Comments on the roots of the theory of evolution

1. Similarities between species do not necessarily prove they are evolved from each other. It rather suggests their unique Source of Creation as well as their unique design in the cosmos. After visiting Australia, Darwin writes the following in his diary:

“Earlier in the evening I had been lying on a sunny bank reflecting on the strange character of the Animals in this country as compared to the rest of the World.”

A Disbeliever in everything beyond his own reason, might exclaim, ‘Surely two distinct creators must have been at work; their object however has been the same and certainly in each case the end is complete .” 1

2. ‘ Darwin 's Black Box'. ‘Darwin’s Black Box' is the name of a book written by Michael J. Behe, a biochemist at Lehigh University in the USA . Black box refers to a device that functions but whose inner workings are a mystery. This book is a biochemical challenge to evolution. In his book, Behe argues that the idea of Darwinism is being pushed to its limits by discoveries in biochemistry.

Behe asserts that research has shown that life is based on machines, and machines on molecules. He claims that molecule machines cannot be explained by random mutation or natural selection. Thus, he says, in ancient times, all biology was a black box; that is none of the workings of life were known. Later on, scientific experimentation and observation led to greater understanding. But this greater understanding led to even more black boxes on a smaller scale.

“The Question of how life works still remains- it is the ultimate black box.”

3. ‘ Not By Chance'

‘Not By Chance' is the name of a book written by Dr. Lee Spetner in which he shatters the modern theory of evolution. Unlike Darwin, neo-Darwinism claims that evolution works by accumulating random mutations. For example, according to a neo-Darwinist called Stebbins, it is estimated that to get to a new species would take about 500 steps (point mutations).

Dr. Spetner shattering this theory, calculates the probability of this and concludes that it is impossible for a new species to ever originate in this way for the available time (of the Earth) is not enough to produce new species. He further adds that the only way to explain evolution without a trial or error process, is magic ‘set up' of the genome, or as theists say ‘designing'.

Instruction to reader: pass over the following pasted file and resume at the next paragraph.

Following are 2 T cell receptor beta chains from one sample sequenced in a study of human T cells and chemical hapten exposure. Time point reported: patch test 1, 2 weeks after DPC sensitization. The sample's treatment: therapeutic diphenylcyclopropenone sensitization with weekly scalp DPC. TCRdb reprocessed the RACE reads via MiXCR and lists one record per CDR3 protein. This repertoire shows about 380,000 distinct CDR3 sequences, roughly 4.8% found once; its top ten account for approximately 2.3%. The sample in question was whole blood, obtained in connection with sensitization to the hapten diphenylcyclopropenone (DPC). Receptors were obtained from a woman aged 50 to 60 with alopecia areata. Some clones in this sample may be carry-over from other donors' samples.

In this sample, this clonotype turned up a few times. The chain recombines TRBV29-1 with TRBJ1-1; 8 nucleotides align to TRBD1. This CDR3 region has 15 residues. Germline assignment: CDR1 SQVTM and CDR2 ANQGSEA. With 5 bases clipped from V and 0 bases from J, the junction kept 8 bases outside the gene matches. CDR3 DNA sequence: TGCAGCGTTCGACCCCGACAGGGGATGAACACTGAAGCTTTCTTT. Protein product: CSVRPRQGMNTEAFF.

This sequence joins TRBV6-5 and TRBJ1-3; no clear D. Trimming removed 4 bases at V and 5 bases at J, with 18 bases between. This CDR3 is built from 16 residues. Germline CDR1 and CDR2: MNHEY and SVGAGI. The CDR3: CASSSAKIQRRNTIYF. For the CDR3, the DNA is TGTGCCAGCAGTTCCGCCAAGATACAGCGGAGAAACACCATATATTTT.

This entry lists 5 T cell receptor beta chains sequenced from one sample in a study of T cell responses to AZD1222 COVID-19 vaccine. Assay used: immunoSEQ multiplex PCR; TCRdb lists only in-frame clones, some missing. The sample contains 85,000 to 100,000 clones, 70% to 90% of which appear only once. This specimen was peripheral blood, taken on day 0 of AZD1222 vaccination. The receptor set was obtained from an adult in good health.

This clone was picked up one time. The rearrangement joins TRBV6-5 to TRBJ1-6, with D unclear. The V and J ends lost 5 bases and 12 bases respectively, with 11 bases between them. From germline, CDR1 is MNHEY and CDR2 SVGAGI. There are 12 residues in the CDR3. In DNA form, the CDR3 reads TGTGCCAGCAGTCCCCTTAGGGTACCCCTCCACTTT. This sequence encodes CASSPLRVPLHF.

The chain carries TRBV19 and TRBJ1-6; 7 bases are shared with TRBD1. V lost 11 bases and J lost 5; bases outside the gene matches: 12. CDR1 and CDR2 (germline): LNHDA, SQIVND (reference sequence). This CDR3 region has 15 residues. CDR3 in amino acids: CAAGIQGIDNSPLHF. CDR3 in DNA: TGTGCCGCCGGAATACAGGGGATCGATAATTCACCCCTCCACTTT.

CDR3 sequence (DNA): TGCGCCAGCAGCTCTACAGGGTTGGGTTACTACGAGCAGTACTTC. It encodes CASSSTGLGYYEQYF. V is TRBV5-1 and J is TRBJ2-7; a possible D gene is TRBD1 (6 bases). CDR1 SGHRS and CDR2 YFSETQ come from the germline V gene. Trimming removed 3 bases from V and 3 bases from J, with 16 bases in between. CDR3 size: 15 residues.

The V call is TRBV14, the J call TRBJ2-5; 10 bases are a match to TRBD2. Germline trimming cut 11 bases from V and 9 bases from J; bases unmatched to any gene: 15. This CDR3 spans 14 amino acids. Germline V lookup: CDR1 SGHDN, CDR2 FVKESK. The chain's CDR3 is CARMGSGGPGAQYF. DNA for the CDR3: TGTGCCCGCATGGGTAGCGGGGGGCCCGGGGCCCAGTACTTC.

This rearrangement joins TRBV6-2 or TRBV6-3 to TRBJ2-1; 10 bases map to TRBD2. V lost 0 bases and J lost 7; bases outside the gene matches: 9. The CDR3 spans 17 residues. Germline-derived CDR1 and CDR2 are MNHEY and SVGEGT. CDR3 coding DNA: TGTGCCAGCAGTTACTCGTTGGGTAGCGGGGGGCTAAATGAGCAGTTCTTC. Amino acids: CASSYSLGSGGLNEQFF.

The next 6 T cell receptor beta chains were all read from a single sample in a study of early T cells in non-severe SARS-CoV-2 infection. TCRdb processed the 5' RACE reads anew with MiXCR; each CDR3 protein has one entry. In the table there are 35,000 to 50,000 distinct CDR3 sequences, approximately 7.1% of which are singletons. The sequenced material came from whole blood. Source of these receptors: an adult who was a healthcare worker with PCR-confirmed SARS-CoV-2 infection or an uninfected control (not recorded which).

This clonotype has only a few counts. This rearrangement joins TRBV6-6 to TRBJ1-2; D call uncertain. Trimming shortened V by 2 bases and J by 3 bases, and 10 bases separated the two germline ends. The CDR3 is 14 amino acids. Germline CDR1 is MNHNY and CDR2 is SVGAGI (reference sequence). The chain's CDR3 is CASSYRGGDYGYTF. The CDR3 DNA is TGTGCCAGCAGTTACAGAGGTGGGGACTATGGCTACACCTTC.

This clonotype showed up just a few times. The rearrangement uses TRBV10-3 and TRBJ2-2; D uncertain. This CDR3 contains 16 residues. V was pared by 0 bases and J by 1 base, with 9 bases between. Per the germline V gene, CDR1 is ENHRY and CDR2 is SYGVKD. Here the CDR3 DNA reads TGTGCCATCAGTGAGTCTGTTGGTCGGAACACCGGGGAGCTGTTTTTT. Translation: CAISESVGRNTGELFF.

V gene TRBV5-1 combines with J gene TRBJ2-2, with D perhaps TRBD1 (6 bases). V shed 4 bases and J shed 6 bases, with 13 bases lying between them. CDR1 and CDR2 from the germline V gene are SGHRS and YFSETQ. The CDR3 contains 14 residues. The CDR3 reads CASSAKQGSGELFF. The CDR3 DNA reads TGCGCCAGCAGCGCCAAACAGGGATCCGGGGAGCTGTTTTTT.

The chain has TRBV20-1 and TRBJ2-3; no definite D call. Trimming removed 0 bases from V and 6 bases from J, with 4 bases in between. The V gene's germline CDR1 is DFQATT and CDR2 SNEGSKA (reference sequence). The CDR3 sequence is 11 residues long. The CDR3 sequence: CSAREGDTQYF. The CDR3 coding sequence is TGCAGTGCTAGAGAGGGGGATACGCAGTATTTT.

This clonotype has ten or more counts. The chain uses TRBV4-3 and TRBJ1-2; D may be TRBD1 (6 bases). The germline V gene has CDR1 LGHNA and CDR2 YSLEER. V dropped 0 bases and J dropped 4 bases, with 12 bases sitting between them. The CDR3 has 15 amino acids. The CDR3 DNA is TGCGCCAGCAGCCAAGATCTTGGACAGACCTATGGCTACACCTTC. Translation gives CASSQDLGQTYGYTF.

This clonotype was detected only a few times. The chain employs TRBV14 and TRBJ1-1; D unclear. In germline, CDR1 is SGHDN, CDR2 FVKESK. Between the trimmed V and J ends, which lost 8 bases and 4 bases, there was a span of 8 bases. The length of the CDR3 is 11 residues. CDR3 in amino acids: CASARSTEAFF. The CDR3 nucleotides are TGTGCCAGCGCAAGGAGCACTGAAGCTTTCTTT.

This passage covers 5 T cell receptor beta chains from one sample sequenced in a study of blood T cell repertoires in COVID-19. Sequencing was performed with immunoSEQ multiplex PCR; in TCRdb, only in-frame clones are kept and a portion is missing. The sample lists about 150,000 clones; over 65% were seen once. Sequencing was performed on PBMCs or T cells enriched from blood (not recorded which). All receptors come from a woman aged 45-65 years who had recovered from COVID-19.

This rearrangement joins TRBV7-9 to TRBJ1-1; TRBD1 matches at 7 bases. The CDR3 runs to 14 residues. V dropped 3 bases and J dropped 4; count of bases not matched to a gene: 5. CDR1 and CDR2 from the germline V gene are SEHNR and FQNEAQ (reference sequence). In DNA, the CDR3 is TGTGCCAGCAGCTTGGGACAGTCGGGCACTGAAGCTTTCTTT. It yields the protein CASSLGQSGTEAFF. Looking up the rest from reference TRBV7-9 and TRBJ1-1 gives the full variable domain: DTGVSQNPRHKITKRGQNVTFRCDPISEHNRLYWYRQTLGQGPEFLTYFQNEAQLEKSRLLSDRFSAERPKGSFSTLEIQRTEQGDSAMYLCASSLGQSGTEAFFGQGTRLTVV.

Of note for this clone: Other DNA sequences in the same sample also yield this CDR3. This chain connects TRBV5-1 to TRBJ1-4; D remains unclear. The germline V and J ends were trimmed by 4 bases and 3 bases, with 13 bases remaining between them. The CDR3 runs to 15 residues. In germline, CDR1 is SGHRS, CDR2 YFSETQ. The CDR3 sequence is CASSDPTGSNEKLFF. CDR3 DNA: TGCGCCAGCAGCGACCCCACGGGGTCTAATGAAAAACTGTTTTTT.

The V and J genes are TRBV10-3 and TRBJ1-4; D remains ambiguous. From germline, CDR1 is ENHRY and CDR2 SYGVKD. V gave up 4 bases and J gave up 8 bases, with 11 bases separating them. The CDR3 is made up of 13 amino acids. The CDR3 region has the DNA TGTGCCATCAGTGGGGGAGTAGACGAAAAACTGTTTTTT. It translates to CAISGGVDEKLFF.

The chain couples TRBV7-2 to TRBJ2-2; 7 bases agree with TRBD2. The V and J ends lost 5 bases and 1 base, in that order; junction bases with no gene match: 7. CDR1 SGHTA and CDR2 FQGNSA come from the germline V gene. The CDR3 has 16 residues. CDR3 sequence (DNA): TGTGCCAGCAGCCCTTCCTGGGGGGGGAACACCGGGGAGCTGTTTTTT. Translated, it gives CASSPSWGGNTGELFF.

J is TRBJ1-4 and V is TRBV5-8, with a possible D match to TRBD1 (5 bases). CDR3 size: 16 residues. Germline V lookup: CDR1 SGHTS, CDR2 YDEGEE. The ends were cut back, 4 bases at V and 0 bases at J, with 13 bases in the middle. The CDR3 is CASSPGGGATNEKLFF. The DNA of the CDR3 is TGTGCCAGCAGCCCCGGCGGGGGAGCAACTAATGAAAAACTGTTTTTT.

4. Conflict with the second law of thermodynamics

The second law is a straightforward law of physics with the consequence that, in a closed system, one cannot finish any real physical process with as much useful energy as you had to start with — some is always wasted. This means that a perpetual motion machine is an impossibility.

Life is organization. From prokaryotic cells, eukaryotic cells, tissues, and organs, to plants and animals, families, communities, ecosystems, and living planets, life is organization, at every scale. The evolution of life is the increase of biological organization, if it is anything.

Clearly, if life originates and makes evolutionary progress without any external organizing input , then something has organized itself. This is in conflict with the second law of thermodynamics.

There is a well documented, well illustrated on line article about two types of entropy 2and their relation with evolution. The article is ‘The Second Law of Thermodynamics' by Brig Klyce and can be found online at: http://www.panspermia.org/seconlaw.htm

Conclusions to be drawn from this discussion

1. Evolution is not a scientific law as it is taught to us at school.

2. Evolution, even as a theory, is another proof for the existence of a unique Designer and Creator of the universe.

3. There is no evidence that life has developed, or even could have developed, by a purely natural process. Even Miller and Urey could never produce a living organism.

4. The question of the origin of life is still an ultimate ‘black box ' for contemporary scientists.

  • 1. Ibid, p.176
  • 2. A quantity expressing how much of a system's thermal energy is unavailable for conversion into mechanical work.